11/09/98: A vote for apathy
11/03/98: Global village goes Clintonesque
11/02/98: Farewell to all that
10/30/98: New budget, same swollen government
10/26/98: Of life on the old plantation -- and death in the Middle East
10/22/98: Starr Wars (CONT'D)
10/19/98:Another retreat: weakness invites aggression
10/16/98: Profile in courage
10/14/98: A new voice out of Arkansas
10/09/98: Gerald Ford, Mr. Fix-It?
10/07/98: Impeachment Journal: Dept. of Doublespeak
10/01/98: The new tradition
9/25/98: Mr. President, PLEASE don't resign
9/23/98: The demolition of meaning
9/18/98: So help us G-d; The nature of the crisis
9/17/98: First impressions: on reading the Starr Report
9/15/98: George Wallace: All the South in one man
9/10/98: Here comes the judge
9/07/98: Toward impeachment
9/03/98: The politics of impeachment
9/01/98: The eagle can still soar
8/28/98: Boris Yeltsin's mind: a riddle pickled in an enigma
8/26/98: Clinton agonistes, or: Twisting in the wind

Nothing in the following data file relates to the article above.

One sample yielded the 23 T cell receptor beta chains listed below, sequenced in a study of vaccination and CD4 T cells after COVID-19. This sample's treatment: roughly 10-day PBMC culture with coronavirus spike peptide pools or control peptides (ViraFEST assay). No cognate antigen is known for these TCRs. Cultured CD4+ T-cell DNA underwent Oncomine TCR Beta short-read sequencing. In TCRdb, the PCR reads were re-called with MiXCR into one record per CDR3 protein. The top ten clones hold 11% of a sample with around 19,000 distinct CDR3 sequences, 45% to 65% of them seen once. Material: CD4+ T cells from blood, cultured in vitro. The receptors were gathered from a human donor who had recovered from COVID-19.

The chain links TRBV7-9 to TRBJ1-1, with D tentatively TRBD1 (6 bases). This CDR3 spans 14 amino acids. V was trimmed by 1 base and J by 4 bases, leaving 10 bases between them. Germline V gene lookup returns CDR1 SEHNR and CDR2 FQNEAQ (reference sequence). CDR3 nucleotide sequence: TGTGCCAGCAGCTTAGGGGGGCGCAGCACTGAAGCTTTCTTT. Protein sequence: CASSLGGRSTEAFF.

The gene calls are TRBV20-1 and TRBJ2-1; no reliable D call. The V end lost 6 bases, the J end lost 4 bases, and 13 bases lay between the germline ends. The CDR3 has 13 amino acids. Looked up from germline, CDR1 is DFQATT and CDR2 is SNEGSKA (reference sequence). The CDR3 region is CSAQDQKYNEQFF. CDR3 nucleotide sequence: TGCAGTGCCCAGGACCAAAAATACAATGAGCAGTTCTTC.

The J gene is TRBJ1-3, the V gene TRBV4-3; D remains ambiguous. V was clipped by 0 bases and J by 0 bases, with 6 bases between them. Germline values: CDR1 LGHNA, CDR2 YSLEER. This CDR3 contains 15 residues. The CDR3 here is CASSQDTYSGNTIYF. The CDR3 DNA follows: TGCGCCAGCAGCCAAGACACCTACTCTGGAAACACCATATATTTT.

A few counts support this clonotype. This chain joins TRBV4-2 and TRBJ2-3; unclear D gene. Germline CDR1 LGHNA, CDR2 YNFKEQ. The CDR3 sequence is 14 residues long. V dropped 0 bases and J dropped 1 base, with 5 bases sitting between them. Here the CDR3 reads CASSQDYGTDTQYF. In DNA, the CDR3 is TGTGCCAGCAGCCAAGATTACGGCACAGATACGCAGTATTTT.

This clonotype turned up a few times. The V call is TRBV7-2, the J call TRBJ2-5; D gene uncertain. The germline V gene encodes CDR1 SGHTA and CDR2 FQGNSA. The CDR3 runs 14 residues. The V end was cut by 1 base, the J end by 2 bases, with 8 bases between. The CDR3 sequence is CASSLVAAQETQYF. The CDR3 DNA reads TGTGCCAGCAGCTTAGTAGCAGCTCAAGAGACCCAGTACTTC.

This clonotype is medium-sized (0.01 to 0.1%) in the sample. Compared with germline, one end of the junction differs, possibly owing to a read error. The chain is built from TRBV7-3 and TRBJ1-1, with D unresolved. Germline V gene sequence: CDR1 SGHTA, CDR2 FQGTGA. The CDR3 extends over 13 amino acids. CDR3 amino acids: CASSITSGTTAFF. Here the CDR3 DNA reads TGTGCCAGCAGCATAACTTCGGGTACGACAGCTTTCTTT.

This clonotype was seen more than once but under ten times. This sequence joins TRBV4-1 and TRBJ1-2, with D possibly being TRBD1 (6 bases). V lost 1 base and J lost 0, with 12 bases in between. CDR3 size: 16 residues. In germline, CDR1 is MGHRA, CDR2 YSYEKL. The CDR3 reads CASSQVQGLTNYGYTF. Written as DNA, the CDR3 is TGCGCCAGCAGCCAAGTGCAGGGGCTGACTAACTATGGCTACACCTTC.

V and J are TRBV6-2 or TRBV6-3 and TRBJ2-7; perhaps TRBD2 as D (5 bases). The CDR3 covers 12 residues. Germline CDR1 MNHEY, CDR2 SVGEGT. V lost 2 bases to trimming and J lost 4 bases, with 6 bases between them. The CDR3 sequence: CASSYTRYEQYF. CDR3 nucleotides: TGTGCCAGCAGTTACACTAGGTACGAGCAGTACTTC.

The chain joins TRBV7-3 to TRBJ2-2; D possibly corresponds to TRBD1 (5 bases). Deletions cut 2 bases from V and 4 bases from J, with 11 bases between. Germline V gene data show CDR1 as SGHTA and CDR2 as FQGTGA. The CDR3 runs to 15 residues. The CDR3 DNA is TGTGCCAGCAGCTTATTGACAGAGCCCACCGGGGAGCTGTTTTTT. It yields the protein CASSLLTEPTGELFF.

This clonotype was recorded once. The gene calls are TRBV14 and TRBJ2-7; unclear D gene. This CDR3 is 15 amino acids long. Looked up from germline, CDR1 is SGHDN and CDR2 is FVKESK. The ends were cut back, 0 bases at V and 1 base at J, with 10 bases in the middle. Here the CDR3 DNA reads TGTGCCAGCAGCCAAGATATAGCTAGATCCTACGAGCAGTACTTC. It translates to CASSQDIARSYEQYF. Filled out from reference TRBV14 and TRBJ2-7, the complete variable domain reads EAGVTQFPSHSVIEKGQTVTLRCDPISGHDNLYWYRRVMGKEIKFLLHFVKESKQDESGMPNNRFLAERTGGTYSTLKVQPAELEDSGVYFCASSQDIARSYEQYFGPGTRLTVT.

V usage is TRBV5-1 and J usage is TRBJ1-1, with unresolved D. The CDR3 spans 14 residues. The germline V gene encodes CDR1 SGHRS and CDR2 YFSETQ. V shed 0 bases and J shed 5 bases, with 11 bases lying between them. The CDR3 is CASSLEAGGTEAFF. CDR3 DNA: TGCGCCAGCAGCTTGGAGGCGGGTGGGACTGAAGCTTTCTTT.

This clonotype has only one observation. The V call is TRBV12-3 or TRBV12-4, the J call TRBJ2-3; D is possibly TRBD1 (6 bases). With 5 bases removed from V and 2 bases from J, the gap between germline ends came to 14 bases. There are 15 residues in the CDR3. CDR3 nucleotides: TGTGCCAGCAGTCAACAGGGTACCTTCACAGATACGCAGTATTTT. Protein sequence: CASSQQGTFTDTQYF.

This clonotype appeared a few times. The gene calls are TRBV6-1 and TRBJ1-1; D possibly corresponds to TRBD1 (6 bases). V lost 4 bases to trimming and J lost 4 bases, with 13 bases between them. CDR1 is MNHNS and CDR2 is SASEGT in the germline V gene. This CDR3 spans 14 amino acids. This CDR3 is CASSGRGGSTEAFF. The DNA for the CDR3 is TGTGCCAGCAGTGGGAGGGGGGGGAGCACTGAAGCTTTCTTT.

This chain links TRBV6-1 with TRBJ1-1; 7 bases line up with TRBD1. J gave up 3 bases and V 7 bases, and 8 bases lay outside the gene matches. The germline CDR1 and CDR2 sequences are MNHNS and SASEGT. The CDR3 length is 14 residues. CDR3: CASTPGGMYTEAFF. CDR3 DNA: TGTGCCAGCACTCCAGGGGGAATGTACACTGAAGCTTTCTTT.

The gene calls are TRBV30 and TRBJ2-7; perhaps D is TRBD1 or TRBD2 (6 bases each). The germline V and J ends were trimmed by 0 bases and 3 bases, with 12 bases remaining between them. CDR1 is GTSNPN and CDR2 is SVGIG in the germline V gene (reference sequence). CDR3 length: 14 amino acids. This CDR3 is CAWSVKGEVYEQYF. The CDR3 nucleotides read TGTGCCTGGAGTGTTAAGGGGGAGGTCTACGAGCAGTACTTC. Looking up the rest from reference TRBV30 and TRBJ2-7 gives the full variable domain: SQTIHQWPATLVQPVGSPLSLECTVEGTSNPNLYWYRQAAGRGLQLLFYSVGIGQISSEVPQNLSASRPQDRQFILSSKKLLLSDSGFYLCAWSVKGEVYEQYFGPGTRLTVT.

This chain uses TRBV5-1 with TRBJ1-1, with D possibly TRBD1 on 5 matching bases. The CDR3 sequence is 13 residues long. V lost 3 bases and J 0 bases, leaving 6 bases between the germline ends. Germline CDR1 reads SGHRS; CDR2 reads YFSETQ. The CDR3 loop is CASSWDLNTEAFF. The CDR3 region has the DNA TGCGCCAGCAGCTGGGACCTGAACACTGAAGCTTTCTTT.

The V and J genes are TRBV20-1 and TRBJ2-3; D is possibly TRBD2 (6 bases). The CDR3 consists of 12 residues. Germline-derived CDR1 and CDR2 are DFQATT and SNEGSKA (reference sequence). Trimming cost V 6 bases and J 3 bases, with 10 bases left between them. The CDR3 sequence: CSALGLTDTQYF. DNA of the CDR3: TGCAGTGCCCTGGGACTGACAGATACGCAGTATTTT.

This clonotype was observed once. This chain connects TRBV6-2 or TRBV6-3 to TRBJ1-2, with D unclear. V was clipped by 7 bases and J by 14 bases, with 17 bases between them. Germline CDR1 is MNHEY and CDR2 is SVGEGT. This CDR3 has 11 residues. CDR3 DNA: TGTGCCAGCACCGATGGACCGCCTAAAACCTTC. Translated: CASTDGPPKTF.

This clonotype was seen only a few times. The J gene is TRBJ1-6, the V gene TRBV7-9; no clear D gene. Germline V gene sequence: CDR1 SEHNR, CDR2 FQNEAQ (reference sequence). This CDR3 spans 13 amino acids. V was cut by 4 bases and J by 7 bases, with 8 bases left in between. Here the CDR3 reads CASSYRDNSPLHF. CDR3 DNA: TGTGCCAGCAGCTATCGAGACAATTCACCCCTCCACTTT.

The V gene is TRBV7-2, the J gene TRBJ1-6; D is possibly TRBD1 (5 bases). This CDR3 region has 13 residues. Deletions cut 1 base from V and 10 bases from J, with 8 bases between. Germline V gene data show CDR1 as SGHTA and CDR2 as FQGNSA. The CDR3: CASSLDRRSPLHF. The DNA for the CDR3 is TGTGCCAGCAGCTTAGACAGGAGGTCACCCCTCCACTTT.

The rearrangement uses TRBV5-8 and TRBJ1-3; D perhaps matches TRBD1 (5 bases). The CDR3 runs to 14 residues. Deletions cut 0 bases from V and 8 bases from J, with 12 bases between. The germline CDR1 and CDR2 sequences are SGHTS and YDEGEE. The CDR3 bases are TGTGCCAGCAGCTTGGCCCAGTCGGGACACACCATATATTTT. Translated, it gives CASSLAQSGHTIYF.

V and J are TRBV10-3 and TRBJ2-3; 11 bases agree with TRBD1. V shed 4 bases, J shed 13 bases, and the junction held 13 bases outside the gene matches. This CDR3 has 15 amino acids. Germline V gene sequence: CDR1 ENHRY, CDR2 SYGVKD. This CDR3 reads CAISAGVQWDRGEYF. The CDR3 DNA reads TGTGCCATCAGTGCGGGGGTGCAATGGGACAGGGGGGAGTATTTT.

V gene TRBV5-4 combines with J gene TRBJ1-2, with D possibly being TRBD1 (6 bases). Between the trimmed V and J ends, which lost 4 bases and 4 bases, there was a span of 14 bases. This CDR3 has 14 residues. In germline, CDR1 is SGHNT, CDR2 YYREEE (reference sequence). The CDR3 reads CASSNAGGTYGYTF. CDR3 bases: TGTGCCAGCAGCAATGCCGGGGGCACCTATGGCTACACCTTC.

8/25/98: The rise of the English murder
8/24/98: Confess and attack: Slick comes semi-clean
8/19/98: Little Rock perspectives
8/14/98: Department of deja vu
8/12/98: The French would understand
8/10/98: A fable: The Rat in the Corner
8/07/98: Welcome to the roaring 90s
8/06/98: No surprises dept. -- promotion denied
8/03/98: Quotes of and for the week: take your pick
7/29/98: A subpoena for the president:
so what else is new?
7/27/98: Forget about Bubba, it's time to investigate Reno
7/23/98: Ghosts on the roof, 1998
7/21/98: The new elegance
7/16/98: In defense of manners
7/13/98: Another day, another delay: what's missing from the scandal news
7/9/98:The language-wars continue
7/7/98:The new Detente
7/2/98: Bubba in Beijing: history does occur twice
6/30/98: Hurry back, Mr. President -- to freedom
6/24/98: When Clinton follows Quayle's lead
6/22/98: Independence Day, 2002
6/18/98: Adventures in poli-speke

©1998, Los Angeles Times Syndicate